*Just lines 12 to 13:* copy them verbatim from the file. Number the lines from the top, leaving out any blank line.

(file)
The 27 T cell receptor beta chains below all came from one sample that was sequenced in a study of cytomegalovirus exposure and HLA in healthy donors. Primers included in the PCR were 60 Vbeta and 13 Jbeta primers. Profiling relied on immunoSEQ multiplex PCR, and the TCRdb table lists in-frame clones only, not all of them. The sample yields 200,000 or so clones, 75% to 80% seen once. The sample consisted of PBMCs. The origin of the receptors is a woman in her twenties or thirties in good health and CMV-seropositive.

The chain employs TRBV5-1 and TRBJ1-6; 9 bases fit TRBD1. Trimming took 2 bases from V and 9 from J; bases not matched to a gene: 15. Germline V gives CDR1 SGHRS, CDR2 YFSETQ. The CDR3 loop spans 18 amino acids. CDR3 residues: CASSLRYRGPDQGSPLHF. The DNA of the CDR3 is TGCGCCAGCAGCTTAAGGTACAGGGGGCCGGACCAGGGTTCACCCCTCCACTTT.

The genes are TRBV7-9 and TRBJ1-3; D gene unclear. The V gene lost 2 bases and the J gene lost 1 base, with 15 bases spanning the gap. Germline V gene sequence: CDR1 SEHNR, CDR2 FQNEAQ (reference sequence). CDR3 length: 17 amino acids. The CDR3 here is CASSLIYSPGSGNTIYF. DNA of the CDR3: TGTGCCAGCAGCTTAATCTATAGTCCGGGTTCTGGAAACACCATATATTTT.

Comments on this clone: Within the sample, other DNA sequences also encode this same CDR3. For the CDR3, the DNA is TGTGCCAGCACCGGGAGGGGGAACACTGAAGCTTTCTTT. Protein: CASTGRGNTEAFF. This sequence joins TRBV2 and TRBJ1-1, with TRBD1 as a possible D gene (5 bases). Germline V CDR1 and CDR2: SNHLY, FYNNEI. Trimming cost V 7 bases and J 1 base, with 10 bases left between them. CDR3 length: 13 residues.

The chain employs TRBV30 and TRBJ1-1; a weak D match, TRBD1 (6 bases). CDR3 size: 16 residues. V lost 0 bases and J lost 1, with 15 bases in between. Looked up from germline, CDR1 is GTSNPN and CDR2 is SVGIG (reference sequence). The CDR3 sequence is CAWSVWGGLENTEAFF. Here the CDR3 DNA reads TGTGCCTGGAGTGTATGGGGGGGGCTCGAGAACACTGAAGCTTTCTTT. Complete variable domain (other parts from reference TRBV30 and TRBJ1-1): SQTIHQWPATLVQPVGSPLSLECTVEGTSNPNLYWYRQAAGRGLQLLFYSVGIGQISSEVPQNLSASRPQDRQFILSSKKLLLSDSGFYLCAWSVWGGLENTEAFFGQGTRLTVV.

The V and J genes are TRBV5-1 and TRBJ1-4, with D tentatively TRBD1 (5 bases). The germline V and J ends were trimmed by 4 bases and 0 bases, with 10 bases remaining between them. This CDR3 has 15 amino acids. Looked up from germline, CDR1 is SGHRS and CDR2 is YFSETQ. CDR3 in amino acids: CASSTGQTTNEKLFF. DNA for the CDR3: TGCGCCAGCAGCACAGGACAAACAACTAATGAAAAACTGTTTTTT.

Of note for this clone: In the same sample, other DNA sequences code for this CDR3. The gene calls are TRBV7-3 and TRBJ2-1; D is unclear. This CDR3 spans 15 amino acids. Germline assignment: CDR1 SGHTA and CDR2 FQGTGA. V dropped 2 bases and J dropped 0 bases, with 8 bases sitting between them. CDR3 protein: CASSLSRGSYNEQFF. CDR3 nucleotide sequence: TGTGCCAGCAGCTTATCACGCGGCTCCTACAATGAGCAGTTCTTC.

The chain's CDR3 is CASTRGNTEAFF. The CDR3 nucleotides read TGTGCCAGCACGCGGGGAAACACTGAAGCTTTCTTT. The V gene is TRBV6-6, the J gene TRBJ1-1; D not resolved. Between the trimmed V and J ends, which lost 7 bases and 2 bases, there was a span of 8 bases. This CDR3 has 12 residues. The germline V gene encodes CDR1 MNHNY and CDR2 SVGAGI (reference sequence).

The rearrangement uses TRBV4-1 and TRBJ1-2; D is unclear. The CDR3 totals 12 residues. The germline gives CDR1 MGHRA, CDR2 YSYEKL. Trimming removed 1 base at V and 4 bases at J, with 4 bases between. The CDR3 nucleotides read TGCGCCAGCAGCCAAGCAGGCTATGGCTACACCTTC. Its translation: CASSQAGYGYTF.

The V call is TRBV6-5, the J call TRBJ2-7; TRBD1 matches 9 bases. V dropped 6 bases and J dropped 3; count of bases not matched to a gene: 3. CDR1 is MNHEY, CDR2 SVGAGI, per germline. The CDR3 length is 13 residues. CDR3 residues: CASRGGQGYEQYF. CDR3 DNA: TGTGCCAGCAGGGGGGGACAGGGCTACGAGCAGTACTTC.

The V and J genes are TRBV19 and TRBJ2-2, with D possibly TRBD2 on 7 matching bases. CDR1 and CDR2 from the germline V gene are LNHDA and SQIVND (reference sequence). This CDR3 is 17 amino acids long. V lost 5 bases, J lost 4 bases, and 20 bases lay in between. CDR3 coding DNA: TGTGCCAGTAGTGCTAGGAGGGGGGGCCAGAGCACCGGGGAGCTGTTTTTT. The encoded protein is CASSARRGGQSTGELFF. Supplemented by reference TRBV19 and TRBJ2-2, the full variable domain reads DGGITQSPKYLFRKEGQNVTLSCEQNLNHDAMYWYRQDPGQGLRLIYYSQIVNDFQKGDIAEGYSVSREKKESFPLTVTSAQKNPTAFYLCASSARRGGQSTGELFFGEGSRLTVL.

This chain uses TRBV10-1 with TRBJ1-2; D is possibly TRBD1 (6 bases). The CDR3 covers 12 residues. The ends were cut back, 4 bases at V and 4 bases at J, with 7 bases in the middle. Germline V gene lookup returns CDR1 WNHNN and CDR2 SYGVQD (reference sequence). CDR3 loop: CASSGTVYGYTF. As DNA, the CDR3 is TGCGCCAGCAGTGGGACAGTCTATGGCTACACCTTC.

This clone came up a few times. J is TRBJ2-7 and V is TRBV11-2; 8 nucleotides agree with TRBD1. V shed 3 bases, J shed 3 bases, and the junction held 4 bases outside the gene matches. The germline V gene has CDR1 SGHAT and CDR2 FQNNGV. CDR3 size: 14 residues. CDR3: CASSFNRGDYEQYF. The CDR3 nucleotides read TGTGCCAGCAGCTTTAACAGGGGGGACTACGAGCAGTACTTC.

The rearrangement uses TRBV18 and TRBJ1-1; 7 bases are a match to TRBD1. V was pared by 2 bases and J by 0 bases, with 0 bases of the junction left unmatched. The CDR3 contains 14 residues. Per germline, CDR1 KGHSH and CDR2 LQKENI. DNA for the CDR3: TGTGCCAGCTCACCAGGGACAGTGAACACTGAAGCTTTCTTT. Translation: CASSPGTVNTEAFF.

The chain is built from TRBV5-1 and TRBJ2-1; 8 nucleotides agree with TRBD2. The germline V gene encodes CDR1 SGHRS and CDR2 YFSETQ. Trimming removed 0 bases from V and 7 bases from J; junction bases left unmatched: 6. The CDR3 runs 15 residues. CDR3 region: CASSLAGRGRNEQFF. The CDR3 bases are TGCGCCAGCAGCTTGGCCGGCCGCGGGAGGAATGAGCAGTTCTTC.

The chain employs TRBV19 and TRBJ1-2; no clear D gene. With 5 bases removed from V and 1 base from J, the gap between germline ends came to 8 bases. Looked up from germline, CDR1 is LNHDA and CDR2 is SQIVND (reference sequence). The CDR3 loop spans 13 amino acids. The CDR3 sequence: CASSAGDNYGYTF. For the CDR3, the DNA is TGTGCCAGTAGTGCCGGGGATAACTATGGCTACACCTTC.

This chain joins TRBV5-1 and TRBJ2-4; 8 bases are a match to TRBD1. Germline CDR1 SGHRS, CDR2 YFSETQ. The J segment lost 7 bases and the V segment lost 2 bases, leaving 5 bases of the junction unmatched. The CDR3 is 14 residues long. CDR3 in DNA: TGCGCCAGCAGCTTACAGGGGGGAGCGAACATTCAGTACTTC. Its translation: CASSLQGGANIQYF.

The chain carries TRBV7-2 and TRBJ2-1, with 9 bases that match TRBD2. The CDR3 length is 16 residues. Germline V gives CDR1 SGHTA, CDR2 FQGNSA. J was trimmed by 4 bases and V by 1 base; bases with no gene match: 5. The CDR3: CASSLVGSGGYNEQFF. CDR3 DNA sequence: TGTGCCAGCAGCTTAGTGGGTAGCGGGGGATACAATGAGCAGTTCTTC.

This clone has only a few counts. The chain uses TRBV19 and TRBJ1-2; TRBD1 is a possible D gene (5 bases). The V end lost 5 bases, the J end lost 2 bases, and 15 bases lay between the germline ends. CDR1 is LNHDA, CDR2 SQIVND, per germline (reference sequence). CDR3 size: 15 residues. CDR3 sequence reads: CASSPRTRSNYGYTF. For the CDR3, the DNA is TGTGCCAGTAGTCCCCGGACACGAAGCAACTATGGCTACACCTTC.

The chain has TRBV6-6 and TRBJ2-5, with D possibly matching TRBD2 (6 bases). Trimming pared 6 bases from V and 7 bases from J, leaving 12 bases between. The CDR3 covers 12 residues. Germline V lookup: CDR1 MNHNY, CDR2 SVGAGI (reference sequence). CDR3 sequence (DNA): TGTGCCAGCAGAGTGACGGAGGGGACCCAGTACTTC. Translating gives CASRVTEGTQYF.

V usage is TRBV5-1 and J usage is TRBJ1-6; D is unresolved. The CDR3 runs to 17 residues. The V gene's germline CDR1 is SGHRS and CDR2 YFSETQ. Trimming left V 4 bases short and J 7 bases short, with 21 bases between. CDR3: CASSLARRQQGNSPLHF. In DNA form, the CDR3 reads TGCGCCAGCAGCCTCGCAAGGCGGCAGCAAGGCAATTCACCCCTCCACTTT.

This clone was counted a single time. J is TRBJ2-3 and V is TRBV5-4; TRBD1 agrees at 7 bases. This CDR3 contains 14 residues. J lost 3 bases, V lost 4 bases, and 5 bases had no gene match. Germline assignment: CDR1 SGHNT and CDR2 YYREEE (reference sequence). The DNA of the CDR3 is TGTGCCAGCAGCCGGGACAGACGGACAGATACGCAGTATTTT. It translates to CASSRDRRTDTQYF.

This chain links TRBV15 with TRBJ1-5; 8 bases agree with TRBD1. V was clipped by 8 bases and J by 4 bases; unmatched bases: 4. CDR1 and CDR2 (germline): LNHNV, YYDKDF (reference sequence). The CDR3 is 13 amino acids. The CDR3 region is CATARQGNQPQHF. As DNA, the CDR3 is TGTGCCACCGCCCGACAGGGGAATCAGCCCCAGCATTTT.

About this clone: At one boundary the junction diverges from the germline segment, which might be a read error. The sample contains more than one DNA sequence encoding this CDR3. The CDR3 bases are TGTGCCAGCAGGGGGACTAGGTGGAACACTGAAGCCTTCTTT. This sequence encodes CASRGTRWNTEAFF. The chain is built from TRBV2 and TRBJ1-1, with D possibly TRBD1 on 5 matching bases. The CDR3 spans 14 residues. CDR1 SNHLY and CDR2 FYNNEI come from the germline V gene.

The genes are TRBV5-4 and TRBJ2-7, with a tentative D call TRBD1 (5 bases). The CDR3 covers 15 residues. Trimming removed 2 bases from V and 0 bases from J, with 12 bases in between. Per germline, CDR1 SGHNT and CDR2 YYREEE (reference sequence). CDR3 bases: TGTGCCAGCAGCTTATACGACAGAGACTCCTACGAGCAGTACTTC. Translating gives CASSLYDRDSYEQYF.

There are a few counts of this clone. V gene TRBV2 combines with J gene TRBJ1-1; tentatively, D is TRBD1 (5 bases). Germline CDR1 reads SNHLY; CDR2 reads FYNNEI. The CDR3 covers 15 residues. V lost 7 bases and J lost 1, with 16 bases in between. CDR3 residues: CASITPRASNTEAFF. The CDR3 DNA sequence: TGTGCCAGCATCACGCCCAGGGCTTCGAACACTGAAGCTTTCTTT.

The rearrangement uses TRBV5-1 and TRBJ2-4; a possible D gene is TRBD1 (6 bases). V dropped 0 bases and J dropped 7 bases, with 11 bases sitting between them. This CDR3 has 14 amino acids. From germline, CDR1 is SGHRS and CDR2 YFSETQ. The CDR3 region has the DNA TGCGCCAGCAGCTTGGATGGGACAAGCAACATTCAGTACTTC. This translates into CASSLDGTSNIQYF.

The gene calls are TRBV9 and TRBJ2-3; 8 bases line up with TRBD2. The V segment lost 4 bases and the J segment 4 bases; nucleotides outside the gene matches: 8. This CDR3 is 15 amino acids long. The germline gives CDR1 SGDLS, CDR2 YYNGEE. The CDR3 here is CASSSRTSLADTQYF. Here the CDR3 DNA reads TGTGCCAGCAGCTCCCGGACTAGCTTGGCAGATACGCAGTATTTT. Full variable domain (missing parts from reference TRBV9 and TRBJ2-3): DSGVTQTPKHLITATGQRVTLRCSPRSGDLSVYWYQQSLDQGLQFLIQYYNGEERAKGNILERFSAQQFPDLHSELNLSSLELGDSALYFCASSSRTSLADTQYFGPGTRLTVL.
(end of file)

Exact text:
This chain uses TRBV10-1 with TRBJ1-2; D is possibly TRBD1 (6 bases). The CDR3 covers 12 residues. The ends were cut back, 4 bases at V and 4 bases at J, with 7 bases in the middle. Germline V gene lookup returns CDR1 WNHNN and CDR2 SYGVQD (reference sequence). CDR3 loop: CASSGTVYGYTF. As DNA, the CDR3 is TGCGCCAGCAGTGGGACAGTCTATGGCTACACCTTC.

This clone came up a few times. J is TRBJ2-7 and V is TRBV11-2; 8 nucleotides agree with TRBD1. V shed 3 bases, J shed 3 bases, and the junction held 4 bases outside the gene matches. The germline V gene has CDR1 SGHAT and CDR2 FQNNGV. CDR3 size: 14 residues. CDR3: CASSFNRGDYEQYF. The CDR3 nucleotides read TGTGCCAGCAGCTTTAACAGGGGGGACTACGAGCAGTACTTC.